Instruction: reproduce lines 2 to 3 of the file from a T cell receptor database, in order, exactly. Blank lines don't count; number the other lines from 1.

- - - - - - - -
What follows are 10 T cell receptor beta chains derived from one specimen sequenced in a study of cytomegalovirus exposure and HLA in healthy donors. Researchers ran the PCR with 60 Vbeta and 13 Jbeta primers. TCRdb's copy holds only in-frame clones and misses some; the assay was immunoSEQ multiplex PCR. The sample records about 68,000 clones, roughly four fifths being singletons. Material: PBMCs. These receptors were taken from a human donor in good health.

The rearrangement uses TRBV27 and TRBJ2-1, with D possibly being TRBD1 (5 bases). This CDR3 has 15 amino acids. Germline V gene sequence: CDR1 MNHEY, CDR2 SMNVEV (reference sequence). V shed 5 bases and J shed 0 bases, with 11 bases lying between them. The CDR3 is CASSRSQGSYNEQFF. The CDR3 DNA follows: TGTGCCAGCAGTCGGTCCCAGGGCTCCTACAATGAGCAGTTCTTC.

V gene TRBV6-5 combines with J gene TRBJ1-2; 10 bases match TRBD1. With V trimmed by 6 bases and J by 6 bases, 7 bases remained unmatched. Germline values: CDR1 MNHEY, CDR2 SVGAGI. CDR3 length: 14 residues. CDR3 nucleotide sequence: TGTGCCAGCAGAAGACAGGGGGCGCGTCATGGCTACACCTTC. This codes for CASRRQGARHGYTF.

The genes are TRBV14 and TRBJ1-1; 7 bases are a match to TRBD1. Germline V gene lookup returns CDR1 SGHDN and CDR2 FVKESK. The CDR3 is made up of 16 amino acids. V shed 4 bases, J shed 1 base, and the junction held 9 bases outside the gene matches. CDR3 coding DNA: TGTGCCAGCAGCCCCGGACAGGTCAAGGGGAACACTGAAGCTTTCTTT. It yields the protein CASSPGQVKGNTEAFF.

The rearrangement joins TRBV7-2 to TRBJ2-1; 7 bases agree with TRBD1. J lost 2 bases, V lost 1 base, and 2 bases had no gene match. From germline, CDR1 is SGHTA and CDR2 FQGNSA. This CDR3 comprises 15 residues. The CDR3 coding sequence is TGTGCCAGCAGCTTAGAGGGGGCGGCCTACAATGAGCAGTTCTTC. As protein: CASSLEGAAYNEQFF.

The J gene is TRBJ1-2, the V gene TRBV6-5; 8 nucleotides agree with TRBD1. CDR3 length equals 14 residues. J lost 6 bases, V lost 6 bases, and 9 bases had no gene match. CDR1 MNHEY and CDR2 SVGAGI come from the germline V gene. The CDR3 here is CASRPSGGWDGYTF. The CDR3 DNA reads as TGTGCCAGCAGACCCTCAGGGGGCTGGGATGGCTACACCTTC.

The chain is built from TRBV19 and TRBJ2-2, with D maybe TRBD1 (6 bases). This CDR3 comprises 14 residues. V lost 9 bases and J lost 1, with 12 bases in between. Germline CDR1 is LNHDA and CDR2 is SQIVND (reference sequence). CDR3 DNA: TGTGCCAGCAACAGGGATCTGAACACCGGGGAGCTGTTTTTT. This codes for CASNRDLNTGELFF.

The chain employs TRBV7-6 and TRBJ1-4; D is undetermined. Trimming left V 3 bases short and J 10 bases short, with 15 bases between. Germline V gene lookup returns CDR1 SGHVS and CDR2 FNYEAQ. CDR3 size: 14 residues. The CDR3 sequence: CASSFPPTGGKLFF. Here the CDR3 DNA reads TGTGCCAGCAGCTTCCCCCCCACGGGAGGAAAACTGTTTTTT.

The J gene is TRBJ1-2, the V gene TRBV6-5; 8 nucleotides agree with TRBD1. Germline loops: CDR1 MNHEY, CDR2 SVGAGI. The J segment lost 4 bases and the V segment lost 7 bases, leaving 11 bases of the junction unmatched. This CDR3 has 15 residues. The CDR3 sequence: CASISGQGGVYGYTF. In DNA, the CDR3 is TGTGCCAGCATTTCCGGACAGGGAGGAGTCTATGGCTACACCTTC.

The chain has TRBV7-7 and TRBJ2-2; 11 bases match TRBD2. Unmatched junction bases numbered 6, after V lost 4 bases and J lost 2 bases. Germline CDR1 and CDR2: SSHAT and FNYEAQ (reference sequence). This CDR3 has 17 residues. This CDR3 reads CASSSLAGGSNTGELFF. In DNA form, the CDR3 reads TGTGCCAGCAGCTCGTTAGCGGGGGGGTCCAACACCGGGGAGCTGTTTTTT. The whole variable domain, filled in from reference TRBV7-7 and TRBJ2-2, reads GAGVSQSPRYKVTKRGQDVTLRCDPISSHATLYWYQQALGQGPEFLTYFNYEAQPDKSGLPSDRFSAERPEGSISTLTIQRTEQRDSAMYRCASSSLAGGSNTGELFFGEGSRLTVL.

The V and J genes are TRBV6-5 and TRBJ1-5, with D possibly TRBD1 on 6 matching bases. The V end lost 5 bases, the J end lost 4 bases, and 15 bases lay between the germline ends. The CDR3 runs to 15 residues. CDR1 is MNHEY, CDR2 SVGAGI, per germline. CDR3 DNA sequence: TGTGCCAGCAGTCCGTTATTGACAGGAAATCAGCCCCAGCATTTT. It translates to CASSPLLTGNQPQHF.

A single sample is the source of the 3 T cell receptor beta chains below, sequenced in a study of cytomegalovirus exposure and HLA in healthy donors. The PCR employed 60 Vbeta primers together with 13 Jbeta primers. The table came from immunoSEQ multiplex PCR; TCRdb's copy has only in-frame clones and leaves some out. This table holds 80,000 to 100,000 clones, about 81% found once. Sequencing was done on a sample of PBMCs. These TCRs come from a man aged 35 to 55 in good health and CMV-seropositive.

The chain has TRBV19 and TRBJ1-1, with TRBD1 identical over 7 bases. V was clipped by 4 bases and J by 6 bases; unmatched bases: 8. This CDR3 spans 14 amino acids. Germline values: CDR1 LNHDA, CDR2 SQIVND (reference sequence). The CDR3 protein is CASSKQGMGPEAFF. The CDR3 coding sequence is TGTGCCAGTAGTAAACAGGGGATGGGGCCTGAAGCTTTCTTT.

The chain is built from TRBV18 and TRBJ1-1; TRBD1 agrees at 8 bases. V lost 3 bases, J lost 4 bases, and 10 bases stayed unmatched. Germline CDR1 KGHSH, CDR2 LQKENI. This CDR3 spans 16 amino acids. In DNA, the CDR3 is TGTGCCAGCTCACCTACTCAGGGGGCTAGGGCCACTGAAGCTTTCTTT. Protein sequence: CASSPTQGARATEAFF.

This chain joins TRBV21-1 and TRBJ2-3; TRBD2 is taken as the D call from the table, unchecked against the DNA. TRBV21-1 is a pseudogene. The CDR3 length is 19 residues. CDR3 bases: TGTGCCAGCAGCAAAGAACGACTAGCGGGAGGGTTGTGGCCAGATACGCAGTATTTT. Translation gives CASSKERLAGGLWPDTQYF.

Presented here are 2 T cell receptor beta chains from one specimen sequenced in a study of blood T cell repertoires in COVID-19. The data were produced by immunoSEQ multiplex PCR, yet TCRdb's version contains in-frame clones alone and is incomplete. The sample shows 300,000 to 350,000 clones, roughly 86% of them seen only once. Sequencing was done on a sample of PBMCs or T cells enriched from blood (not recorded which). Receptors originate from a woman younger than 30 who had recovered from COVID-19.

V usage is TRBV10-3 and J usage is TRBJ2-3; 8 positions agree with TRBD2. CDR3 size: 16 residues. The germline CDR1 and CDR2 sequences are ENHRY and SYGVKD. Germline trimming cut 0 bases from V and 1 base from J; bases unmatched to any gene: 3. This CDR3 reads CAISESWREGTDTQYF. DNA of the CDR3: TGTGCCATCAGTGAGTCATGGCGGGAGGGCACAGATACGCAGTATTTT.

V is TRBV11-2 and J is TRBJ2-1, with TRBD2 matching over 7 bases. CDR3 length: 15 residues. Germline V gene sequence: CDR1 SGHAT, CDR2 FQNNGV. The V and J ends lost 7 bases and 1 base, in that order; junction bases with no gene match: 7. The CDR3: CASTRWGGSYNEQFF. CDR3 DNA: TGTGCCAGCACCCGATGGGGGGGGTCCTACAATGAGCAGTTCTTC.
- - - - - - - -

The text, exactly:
The rearrangement uses TRBV27 and TRBJ2-1, with D possibly being TRBD1 (5 bases). This CDR3 has 15 amino acids. Germline V gene sequence: CDR1 MNHEY, CDR2 SMNVEV (reference sequence). V shed 5 bases and J shed 0 bases, with 11 bases lying between them. The CDR3 is CASSRSQGSYNEQFF. The CDR3 DNA follows: TGTGCCAGCAGTCGGTCCCAGGGCTCCTACAATGAGCAGTTCTTC.

V gene TRBV6-5 combines with J gene TRBJ1-2; 10 bases match TRBD1. With V trimmed by 6 bases and J by 6 bases, 7 bases remained unmatched. Germline values: CDR1 MNHEY, CDR2 SVGAGI. CDR3 length: 14 residues. CDR3 nucleotide sequence: TGTGCCAGCAGAAGACAGGGGGCGCGTCATGGCTACACCTTC. This codes for CASRRQGARHGYTF.